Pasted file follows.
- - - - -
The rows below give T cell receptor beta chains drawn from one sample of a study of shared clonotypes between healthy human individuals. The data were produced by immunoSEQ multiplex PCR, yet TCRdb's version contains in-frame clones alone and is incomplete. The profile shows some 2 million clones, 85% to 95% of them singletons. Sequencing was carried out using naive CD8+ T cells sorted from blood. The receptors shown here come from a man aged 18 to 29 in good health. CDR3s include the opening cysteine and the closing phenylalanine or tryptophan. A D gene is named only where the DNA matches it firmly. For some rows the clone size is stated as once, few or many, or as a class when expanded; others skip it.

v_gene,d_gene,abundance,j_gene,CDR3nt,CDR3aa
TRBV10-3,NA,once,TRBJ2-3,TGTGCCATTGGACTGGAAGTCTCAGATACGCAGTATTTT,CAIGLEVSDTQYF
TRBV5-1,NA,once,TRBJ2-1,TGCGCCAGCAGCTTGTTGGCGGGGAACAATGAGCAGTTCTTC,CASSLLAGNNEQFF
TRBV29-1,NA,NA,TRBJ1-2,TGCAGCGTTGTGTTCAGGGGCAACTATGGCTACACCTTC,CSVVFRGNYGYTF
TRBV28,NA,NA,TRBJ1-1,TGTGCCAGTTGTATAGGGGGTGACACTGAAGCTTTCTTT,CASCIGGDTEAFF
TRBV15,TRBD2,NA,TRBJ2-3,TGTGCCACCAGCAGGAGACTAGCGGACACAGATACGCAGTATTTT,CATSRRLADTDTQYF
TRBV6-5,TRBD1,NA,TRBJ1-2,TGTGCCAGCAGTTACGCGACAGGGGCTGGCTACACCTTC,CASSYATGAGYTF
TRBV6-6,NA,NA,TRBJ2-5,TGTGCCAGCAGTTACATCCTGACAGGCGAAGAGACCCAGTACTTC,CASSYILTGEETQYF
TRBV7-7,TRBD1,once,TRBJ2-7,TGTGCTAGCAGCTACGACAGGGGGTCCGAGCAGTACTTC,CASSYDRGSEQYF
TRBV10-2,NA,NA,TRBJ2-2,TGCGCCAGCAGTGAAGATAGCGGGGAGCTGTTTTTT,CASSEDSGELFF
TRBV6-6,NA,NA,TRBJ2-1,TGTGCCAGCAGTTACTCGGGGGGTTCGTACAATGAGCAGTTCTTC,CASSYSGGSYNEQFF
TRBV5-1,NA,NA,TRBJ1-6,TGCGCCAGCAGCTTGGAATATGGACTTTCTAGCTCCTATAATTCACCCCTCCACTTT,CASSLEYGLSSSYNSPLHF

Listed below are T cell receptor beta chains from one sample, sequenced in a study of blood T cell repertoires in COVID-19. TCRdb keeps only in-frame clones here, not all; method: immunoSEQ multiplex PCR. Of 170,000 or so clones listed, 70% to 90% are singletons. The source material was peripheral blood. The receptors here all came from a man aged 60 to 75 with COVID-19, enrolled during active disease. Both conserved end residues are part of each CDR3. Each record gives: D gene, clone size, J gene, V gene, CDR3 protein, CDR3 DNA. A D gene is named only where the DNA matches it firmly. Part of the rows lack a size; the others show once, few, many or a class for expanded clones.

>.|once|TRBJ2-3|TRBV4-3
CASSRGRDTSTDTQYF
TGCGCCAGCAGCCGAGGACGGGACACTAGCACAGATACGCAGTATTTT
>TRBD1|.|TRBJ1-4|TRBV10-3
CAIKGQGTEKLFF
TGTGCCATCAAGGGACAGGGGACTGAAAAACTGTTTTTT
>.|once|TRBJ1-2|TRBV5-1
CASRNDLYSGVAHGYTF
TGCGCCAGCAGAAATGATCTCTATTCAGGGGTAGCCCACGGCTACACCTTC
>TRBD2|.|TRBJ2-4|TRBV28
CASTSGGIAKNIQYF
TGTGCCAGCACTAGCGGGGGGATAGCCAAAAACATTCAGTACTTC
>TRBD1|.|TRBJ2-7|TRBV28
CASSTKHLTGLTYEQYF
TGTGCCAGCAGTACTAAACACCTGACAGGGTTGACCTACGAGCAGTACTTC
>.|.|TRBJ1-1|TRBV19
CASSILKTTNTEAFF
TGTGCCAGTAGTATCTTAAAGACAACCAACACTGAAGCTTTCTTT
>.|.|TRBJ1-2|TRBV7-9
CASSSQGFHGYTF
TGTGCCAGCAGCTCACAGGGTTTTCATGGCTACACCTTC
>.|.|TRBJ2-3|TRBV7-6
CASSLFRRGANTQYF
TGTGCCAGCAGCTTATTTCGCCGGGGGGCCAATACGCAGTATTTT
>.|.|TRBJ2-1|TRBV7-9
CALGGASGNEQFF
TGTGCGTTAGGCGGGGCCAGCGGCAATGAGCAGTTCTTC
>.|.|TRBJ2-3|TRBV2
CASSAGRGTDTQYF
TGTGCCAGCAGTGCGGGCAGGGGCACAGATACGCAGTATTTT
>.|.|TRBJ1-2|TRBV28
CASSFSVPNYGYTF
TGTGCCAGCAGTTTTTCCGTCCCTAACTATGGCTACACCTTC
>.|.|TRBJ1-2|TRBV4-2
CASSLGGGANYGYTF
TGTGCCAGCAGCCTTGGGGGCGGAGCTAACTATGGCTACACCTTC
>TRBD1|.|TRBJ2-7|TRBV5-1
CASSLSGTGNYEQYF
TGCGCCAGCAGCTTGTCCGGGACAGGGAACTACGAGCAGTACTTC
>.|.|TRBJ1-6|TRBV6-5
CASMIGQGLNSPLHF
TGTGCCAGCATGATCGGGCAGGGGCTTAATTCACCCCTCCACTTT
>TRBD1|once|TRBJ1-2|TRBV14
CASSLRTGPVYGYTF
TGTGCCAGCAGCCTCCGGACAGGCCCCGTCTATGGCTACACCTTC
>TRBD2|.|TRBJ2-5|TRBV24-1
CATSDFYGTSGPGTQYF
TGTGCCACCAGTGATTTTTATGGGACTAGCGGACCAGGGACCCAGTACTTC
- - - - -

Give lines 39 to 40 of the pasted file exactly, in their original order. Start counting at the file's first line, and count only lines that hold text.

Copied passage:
>.|.|TRBJ2-1|TRBV7-9
CALGGASGNEQFF